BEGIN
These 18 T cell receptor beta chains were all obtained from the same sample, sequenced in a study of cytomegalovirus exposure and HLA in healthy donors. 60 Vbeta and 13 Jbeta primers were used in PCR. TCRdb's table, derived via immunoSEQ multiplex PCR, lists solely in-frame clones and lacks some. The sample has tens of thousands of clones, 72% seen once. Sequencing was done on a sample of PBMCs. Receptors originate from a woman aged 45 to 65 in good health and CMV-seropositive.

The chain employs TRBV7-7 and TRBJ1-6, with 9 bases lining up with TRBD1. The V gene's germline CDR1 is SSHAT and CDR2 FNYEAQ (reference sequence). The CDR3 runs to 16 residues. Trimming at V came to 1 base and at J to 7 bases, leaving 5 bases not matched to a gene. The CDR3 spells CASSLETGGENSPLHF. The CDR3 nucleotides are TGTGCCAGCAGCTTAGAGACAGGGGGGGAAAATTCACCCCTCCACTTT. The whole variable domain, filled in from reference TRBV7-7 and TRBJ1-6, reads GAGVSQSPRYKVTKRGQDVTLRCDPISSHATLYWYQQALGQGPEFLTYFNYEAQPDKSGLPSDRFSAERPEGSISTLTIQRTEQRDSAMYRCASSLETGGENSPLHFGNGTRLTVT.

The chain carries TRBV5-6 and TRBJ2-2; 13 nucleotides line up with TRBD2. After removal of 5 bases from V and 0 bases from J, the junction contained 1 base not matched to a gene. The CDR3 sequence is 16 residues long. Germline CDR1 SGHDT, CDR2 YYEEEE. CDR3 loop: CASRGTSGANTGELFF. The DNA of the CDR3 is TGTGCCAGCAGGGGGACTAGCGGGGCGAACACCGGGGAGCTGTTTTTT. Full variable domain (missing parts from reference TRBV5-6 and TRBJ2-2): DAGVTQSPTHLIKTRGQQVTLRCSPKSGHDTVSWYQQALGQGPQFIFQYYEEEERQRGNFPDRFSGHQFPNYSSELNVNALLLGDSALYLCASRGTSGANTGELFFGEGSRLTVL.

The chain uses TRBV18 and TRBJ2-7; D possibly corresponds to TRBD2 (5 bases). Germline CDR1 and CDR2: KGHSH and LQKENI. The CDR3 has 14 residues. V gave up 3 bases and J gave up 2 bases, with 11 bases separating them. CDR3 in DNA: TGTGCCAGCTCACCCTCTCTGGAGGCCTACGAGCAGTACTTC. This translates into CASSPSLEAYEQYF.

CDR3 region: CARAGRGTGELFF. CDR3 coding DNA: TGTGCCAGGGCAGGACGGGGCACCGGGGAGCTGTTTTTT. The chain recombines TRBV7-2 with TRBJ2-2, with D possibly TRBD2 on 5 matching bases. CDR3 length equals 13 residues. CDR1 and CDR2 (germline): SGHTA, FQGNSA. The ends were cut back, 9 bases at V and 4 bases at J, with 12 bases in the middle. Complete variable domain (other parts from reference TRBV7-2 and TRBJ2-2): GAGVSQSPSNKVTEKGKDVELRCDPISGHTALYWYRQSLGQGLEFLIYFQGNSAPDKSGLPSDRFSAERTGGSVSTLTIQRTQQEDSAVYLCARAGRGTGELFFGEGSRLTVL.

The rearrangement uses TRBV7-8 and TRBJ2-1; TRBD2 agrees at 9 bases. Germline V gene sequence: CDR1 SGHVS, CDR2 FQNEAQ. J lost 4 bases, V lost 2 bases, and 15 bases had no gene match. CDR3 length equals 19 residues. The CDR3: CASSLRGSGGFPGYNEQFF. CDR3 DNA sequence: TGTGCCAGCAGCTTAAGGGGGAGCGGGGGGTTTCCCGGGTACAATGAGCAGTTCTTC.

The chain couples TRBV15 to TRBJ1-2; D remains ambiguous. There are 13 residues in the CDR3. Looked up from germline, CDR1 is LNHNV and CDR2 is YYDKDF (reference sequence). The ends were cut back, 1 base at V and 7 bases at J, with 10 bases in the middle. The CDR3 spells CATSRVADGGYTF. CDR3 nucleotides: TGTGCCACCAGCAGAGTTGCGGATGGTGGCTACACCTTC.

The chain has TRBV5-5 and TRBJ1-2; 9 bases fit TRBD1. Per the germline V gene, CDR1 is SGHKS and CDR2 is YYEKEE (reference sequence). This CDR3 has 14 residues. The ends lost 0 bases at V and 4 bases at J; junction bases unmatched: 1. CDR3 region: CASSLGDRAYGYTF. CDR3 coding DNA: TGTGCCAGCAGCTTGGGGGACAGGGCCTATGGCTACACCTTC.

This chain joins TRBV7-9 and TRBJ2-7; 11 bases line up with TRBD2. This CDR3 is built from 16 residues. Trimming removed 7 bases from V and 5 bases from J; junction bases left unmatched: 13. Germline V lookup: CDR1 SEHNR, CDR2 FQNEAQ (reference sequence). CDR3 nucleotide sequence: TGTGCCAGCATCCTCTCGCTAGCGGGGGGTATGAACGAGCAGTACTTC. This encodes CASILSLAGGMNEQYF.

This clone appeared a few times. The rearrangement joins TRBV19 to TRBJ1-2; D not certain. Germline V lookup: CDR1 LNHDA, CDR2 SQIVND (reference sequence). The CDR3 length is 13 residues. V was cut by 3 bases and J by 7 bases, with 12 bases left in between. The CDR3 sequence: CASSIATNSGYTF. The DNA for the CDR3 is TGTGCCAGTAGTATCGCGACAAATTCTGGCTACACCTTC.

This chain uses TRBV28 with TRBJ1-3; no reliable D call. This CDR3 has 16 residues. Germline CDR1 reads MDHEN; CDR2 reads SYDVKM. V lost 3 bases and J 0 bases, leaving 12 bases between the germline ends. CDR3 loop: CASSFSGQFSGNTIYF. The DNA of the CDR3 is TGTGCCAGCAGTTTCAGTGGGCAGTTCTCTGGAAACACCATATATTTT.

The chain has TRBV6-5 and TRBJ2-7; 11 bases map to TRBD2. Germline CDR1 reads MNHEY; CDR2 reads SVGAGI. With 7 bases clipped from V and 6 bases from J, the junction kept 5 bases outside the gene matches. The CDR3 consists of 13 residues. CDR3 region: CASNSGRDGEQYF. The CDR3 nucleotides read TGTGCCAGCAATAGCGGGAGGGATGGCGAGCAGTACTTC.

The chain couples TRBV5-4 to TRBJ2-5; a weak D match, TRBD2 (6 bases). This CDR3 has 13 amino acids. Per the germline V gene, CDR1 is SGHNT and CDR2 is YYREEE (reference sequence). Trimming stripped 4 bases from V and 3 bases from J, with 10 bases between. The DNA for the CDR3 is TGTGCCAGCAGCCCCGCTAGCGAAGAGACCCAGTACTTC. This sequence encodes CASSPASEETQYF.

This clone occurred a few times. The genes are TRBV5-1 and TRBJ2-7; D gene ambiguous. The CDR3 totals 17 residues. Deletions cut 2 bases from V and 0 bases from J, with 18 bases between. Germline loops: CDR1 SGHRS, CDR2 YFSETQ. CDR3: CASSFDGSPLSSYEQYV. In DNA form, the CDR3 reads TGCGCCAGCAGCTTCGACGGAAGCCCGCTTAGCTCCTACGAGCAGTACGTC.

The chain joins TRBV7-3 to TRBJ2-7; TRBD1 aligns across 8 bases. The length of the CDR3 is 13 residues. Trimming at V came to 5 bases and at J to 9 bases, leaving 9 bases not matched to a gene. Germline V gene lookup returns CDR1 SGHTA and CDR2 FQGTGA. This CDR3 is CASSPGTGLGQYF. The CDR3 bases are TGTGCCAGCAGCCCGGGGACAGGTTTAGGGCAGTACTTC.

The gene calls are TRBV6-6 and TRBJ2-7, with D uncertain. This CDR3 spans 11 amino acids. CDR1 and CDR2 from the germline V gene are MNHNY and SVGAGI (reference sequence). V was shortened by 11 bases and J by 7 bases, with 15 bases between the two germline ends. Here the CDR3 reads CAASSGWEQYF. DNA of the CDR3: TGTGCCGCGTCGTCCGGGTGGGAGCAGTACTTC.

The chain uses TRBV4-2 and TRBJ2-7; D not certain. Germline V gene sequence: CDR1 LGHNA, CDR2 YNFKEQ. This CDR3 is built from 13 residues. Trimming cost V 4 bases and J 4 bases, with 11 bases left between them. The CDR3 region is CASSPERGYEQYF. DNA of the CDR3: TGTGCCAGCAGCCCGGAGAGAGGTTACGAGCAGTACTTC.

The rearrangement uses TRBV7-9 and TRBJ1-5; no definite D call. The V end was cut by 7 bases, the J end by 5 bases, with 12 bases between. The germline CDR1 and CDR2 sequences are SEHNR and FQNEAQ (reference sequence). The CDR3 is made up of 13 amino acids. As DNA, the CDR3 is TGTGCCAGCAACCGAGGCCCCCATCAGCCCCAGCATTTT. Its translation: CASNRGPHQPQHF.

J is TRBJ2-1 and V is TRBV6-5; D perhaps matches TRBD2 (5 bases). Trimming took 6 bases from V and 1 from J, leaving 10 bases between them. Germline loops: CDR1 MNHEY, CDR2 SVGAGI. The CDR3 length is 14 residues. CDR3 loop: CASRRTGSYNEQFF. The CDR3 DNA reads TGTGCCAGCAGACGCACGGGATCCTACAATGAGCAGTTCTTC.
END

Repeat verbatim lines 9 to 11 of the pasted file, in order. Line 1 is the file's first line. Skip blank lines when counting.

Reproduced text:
This chain joins TRBV7-9 and TRBJ2-7; 11 bases line up with TRBD2. This CDR3 is built from 16 residues. Trimming removed 7 bases from V and 5 bases from J; junction bases left unmatched: 13. Germline V lookup: CDR1 SEHNR, CDR2 FQNEAQ (reference sequence). CDR3 nucleotide sequence: TGTGCCAGCATCCTCTCGCTAGCGGGGGGTATGAACGAGCAGTACTTC. This encodes CASILSLAGGMNEQYF.

This clone appeared a few times. The rearrangement joins TRBV19 to TRBJ1-2; D not certain. Germline V lookup: CDR1 LNHDA, CDR2 SQIVND (reference sequence). The CDR3 length is 13 residues. V was cut by 3 bases and J by 7 bases, with 12 bases left in between. The CDR3 sequence: CASSIATNSGYTF. The DNA for the CDR3 is TGTGCCAGTAGTATCGCGACAAATTCTGGCTACACCTTC.

This chain uses TRBV28 with TRBJ1-3; no reliable D call. This CDR3 has 16 residues. Germline CDR1 reads MDHEN; CDR2 reads SYDVKM. V lost 3 bases and J 0 bases, leaving 12 bases between the germline ends. CDR3 loop: CASSFSGQFSGNTIYF. The DNA of the CDR3 is TGTGCCAGCAGTTTCAGTGGGCAGTTCTCTGGAAACACCATATATTTT.